It's good for a puppy to feel relaxed while in a crate. Having them be at ease in a crate is useful when traveling or when you need to take them to the veterinarian. Spending time in a crate is also useful when teaching a young dog not to chew everything. Depending on your puppy's temperament and age, it may take a few days or several weeks for i5 to get used to being in a crate.
Create positive associations with the crate
You can create pleasant associations with being in the crate by using treats, praise and toys. Olivia Healy, CPDT-KA, FFCP says this can be accomplished by things like: feeding meals in the crate with the door open, giving the puppy access to the open crate during the day, randomly hiding treats in the crate for the puppy to find, playing fetch by tossing the toy into the crate and allowing the puppy to run out with it, etc.
Consider supplementing these positive associations with pheromone products like Adaptil, which can help with this as well. Products like this use "feel good" pheromones like the ones that a mother dog uses to communicate with her puppies through scent, to make them feel comforted and safe. Pheromone products are available in the form of collars, diffusers, and sprays. However you approach crate training, always break down crate training into small stages and go at a speed that's right for your puppy.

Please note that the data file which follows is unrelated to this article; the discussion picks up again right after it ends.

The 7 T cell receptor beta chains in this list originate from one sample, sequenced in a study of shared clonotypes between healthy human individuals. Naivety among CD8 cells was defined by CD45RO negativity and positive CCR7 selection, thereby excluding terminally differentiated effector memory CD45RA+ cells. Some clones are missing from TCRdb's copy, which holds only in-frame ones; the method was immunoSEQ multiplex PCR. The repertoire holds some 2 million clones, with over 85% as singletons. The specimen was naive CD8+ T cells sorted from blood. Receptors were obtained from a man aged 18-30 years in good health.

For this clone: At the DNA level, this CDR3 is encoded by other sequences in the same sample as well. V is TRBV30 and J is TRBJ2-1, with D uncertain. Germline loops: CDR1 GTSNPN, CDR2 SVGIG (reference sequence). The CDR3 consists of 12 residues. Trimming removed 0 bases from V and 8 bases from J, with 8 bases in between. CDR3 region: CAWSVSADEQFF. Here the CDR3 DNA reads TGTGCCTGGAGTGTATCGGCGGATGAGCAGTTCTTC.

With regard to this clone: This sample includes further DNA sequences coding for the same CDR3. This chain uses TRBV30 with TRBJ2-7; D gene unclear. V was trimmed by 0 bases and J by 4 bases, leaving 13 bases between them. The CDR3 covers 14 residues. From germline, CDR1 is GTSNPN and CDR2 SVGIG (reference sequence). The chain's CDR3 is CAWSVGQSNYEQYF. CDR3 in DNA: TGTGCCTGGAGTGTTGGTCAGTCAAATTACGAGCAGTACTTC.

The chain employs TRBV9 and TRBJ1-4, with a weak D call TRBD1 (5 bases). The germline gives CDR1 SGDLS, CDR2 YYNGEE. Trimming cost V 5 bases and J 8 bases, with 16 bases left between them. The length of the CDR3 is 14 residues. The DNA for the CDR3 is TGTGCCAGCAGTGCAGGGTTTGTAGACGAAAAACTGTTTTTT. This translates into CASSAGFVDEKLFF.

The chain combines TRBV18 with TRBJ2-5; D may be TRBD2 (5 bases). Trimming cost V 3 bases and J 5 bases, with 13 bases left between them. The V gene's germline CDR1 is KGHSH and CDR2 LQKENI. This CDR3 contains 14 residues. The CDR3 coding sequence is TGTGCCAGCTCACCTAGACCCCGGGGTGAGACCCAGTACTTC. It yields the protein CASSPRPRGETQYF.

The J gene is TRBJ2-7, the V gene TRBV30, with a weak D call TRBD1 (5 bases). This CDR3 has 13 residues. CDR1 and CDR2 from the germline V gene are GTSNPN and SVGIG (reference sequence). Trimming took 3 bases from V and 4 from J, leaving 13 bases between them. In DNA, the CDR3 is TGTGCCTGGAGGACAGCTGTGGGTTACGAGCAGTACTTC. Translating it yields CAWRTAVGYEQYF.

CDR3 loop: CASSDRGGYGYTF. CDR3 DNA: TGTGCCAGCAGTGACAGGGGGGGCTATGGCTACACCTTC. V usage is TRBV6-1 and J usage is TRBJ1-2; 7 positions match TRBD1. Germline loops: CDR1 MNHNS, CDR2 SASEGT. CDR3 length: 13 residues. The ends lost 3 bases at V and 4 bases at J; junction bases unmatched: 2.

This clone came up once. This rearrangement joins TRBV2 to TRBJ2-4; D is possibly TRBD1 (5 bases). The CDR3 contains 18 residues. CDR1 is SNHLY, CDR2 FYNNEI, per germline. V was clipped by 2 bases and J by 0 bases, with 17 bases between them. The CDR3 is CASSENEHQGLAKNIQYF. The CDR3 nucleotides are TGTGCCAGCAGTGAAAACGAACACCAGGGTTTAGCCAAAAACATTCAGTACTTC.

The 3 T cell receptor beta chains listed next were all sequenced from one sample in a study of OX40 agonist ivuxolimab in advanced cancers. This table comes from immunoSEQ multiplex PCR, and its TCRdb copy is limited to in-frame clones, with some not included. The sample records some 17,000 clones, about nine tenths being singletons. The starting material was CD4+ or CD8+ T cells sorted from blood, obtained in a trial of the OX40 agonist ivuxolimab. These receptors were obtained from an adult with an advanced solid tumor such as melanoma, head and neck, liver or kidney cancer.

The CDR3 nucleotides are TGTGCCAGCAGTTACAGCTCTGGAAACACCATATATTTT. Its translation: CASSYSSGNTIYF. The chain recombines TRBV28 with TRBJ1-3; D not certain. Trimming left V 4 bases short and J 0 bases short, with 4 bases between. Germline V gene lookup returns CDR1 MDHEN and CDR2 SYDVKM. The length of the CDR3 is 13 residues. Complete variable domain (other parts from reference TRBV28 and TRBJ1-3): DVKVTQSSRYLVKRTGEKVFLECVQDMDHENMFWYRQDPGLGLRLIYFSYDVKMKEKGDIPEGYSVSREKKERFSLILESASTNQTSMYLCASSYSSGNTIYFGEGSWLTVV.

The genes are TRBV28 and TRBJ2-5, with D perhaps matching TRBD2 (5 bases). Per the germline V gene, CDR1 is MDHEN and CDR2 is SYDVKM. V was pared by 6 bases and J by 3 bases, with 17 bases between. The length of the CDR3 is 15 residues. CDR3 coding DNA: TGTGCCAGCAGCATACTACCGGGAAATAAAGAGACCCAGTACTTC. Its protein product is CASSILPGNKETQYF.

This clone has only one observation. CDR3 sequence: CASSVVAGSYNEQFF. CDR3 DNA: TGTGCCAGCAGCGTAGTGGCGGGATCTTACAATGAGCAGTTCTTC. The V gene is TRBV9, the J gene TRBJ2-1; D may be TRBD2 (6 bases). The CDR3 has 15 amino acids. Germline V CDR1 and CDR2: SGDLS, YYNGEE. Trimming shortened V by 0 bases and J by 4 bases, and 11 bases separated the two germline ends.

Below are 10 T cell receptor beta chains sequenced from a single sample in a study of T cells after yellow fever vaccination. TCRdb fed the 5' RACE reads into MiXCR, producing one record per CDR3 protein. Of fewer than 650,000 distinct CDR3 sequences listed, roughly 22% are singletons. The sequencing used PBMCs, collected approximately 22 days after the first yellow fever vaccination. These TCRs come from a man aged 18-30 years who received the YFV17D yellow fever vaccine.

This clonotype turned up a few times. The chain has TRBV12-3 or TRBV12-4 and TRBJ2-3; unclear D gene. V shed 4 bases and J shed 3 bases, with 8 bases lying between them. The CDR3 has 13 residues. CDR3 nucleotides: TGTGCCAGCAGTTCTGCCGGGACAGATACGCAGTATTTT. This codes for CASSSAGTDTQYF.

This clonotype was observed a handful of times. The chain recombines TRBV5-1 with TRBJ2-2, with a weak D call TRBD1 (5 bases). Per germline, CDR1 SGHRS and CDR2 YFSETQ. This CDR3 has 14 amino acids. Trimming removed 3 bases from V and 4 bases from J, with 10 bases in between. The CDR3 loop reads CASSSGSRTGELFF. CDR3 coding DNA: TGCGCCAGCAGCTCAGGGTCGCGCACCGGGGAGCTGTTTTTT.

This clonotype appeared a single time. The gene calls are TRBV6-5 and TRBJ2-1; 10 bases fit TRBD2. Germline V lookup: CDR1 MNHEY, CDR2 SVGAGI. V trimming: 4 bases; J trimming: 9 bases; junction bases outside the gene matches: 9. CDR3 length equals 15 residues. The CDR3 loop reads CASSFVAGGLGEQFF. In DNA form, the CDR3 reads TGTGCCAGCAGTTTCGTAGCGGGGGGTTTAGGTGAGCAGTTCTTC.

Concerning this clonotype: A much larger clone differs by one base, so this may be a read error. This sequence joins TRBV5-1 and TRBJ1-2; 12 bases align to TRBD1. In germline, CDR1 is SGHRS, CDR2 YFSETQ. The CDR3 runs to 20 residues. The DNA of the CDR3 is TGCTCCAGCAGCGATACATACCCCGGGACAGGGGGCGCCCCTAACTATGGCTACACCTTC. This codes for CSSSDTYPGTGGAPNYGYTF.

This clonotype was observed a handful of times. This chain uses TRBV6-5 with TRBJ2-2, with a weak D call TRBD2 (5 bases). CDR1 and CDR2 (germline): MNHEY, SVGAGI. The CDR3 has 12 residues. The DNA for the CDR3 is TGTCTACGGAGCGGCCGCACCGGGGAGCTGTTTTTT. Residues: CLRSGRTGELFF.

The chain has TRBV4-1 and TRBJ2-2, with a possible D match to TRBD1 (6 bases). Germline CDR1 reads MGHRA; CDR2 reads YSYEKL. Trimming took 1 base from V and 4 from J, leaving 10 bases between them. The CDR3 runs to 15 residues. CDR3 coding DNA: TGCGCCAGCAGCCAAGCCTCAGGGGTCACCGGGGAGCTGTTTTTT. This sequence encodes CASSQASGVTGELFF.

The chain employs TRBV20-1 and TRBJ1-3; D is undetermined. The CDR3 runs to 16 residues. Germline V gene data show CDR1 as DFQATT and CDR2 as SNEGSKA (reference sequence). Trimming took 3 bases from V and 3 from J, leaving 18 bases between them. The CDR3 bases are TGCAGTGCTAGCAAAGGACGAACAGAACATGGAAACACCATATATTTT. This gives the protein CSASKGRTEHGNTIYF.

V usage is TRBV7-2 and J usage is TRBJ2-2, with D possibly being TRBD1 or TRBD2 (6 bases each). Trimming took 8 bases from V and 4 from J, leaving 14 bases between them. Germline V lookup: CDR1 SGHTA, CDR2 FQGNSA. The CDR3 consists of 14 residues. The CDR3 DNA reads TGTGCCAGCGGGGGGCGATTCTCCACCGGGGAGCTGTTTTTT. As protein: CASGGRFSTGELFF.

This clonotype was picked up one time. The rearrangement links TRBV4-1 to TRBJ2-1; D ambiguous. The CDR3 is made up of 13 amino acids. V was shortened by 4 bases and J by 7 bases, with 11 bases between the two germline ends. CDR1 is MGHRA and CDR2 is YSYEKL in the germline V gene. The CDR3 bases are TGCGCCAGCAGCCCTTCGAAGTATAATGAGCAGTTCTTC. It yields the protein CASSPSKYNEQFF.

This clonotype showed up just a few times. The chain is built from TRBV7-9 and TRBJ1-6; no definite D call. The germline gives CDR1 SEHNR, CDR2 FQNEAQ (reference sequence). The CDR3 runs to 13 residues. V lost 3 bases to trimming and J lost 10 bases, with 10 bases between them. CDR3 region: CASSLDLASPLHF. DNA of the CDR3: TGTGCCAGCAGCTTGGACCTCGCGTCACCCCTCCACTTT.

Entering the crate
Put the crate in a frequently used room. Putting in a blanket can be both good and bad. While it can give a puppy something to chew on, a blanket in the crate can also give them a comfortable bed. Depending on the size of the crate and the size of the puppy, it could be ok to put in a blanket if the crate is large enough to for the puppy to stand up, turn around, and lay down in, but not large enough to have a restroom in one corner and a bed in another.
The puppy should not be soiling in the crate. For some puppies, having a cozy bed can make them more at ease. With the door secured open to prevent it from hitting your pup, drop some tasty treats just inside and around the crate. Call your puppy using a playful, excited voice.
Using treats with the crate
Trainer Olivia Healy, CPDT-KA, FFCP, recommends starting off by tossing a treat into the crate, saying "Yes!" or clicking a clicker when the puppy enters. Then tossing another treat outside of the crate. After a few repetitions, you can pretend to throw a treat into the crate, say "Yes" or click when the puppy enters, and then feed them a treat in the crate.The purpose of this is that the puppy doesn't need to see a treat in the crate before they first go in.
You can encourage them to go into the crate by placing treats near the back. Olivia Healy recommends starting off by tossing a treat into the crate, saying "yes!" or clicking a clicker when the puppy enters, and tossing another treat outside of the crate. After a few repetitions, pretend to throw a treat into the crate, say "yes" or click when the puppy enters, and then feed them a treat in the crate. (This way we are not dependent on the puppy seeing a treat in the crate first.) The gesture of pretending to throw a treat can turn into a hand signal similar to pointing into the crate, and a verbal cue like "go to bed" can be added once the puppy is confidently running into the crate on their own.
Increasing crate time